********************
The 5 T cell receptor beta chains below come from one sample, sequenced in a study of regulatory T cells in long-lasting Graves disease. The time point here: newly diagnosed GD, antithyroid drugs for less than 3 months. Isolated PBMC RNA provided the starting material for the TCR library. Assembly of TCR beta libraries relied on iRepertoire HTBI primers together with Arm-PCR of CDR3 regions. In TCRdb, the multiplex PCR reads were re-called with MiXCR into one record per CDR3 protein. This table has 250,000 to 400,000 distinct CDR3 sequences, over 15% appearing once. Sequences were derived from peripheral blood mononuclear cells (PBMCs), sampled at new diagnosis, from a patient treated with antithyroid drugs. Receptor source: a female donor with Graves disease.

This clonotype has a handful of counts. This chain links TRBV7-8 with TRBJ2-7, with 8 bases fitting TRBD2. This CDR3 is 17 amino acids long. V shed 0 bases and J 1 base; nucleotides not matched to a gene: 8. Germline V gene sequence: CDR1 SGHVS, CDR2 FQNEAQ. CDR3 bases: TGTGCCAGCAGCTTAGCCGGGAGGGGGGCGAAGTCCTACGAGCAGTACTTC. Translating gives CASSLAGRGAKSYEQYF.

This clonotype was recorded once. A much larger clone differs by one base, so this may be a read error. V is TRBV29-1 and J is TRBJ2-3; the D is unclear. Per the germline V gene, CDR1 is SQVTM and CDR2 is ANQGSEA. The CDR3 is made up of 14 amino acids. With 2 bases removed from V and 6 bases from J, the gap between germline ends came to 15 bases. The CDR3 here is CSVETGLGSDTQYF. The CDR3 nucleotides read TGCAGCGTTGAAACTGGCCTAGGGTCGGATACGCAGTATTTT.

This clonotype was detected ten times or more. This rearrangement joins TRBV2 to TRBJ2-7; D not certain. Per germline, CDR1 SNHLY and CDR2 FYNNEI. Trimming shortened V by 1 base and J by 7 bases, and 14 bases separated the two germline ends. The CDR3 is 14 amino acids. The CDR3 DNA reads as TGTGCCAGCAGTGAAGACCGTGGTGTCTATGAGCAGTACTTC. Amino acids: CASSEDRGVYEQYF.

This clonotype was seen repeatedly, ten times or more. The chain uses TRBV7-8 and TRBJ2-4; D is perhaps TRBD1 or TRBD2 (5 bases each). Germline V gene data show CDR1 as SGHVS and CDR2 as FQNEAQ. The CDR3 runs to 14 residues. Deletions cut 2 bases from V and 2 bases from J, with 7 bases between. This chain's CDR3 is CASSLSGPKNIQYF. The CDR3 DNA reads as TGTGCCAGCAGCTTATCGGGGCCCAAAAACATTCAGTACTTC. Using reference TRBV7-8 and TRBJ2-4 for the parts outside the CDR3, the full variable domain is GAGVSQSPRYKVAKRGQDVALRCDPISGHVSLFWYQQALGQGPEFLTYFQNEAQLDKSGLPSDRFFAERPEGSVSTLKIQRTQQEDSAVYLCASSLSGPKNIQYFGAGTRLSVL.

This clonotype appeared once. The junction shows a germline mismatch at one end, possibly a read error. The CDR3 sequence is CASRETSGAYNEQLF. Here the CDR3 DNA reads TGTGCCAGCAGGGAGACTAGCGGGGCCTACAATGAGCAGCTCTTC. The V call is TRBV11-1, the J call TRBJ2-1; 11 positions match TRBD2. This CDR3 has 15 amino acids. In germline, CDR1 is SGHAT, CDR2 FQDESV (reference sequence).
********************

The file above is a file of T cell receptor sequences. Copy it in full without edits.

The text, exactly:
The 5 T cell receptor beta chains below come from one sample, sequenced in a study of regulatory T cells in long-lasting Graves disease. The time point here: newly diagnosed GD, antithyroid drugs for less than 3 months. Isolated PBMC RNA provided the starting material for the TCR library. Assembly of TCR beta libraries relied on iRepertoire HTBI primers together with Arm-PCR of CDR3 regions. In TCRdb, the multiplex PCR reads were re-called with MiXCR into one record per CDR3 protein. This table has 250,000 to 400,000 distinct CDR3 sequences, over 15% appearing once. Sequences were derived from peripheral blood mononuclear cells (PBMCs), sampled at new diagnosis, from a patient treated with antithyroid drugs. Receptor source: a female donor with Graves disease.

This clonotype has a handful of counts. This chain links TRBV7-8 with TRBJ2-7, with 8 bases fitting TRBD2. This CDR3 is 17 amino acids long. V shed 0 bases and J 1 base; nucleotides not matched to a gene: 8. Germline V gene sequence: CDR1 SGHVS, CDR2 FQNEAQ. CDR3 bases: TGTGCCAGCAGCTTAGCCGGGAGGGGGGCGAAGTCCTACGAGCAGTACTTC. Translating gives CASSLAGRGAKSYEQYF.

This clonotype was recorded once. A much larger clone differs by one base, so this may be a read error. V is TRBV29-1 and J is TRBJ2-3; the D is unclear. Per the germline V gene, CDR1 is SQVTM and CDR2 is ANQGSEA. The CDR3 is made up of 14 amino acids. With 2 bases removed from V and 6 bases from J, the gap between germline ends came to 15 bases. The CDR3 here is CSVETGLGSDTQYF. The CDR3 nucleotides read TGCAGCGTTGAAACTGGCCTAGGGTCGGATACGCAGTATTTT.

This clonotype was detected ten times or more. This rearrangement joins TRBV2 to TRBJ2-7; D not certain. Per germline, CDR1 SNHLY and CDR2 FYNNEI. Trimming shortened V by 1 base and J by 7 bases, and 14 bases separated the two germline ends. The CDR3 is 14 amino acids. The CDR3 DNA reads as TGTGCCAGCAGTGAAGACCGTGGTGTCTATGAGCAGTACTTC. Amino acids: CASSEDRGVYEQYF.

This clonotype was seen repeatedly, ten times or more. The chain uses TRBV7-8 and TRBJ2-4; D is perhaps TRBD1 or TRBD2 (5 bases each). Germline V gene data show CDR1 as SGHVS and CDR2 as FQNEAQ. The CDR3 runs to 14 residues. Deletions cut 2 bases from V and 2 bases from J, with 7 bases between. This chain's CDR3 is CASSLSGPKNIQYF. The CDR3 DNA reads as TGTGCCAGCAGCTTATCGGGGCCCAAAAACATTCAGTACTTC. Using reference TRBV7-8 and TRBJ2-4 for the parts outside the CDR3, the full variable domain is GAGVSQSPRYKVAKRGQDVALRCDPISGHVSLFWYQQALGQGPEFLTYFQNEAQLDKSGLPSDRFFAERPEGSVSTLKIQRTQQEDSAVYLCASSLSGPKNIQYFGAGTRLSVL.

This clonotype appeared once. The junction shows a germline mismatch at one end, possibly a read error. The CDR3 sequence is CASRETSGAYNEQLF. Here the CDR3 DNA reads TGTGCCAGCAGGGAGACTAGCGGGGCCTACAATGAGCAGCTCTTC. The V call is TRBV11-1, the J call TRBJ2-1; 11 positions match TRBD2. This CDR3 has 15 amino acids. In germline, CDR1 is SGHAT, CDR2 FQDESV (reference sequence).